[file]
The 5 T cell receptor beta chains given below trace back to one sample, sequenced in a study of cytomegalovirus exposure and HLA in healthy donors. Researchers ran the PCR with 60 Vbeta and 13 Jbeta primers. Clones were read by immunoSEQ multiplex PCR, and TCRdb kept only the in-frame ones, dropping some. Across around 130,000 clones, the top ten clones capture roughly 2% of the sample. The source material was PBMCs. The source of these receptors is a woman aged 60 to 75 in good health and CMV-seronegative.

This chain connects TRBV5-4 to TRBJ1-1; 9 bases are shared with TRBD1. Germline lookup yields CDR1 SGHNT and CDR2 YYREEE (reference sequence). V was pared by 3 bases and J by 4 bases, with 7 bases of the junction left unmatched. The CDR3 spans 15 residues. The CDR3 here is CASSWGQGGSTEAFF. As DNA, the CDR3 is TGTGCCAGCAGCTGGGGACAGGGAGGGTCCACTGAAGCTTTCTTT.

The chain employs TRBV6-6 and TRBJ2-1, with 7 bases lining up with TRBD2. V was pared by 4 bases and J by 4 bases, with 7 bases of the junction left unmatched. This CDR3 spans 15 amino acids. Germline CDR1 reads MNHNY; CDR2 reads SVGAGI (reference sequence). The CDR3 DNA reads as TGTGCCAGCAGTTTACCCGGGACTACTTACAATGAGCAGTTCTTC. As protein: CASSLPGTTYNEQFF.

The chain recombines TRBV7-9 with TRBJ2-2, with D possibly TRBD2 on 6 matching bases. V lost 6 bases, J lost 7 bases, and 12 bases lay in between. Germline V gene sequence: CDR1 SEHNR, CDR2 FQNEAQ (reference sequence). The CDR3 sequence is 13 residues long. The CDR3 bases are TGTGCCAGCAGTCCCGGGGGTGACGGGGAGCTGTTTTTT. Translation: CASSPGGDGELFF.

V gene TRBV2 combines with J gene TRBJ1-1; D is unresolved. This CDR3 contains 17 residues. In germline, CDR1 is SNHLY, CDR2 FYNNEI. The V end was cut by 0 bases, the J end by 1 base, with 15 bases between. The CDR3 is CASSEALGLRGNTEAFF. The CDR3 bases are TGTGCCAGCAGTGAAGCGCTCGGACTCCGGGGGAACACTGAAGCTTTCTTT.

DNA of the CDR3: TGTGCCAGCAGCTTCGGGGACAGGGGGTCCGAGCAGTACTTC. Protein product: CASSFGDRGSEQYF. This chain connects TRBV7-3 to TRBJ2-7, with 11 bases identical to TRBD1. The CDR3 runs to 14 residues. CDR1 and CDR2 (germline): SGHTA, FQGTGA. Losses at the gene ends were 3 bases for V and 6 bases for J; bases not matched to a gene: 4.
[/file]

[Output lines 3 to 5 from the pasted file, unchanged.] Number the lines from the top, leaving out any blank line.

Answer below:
The chain employs TRBV6-6 and TRBJ2-1, with 7 bases lining up with TRBD2. V was pared by 4 bases and J by 4 bases, with 7 bases of the junction left unmatched. This CDR3 spans 15 amino acids. Germline CDR1 reads MNHNY; CDR2 reads SVGAGI (reference sequence). The CDR3 DNA reads as TGTGCCAGCAGTTTACCCGGGACTACTTACAATGAGCAGTTCTTC. As protein: CASSLPGTTYNEQFF.

The chain recombines TRBV7-9 with TRBJ2-2, with D possibly TRBD2 on 6 matching bases. V lost 6 bases, J lost 7 bases, and 12 bases lay in between. Germline V gene sequence: CDR1 SEHNR, CDR2 FQNEAQ (reference sequence). The CDR3 sequence is 13 residues long. The CDR3 bases are TGTGCCAGCAGTCCCGGGGGTGACGGGGAGCTGTTTTTT. Translation: CASSPGGDGELFF.

V gene TRBV2 combines with J gene TRBJ1-1; D is unresolved. This CDR3 contains 17 residues. In germline, CDR1 is SNHLY, CDR2 FYNNEI. The V end was cut by 0 bases, the J end by 1 base, with 15 bases between. The CDR3 is CASSEALGLRGNTEAFF. The CDR3 bases are TGTGCCAGCAGTGAAGCGCTCGGACTCCGGGGGAACACTGAAGCTTTCTTT.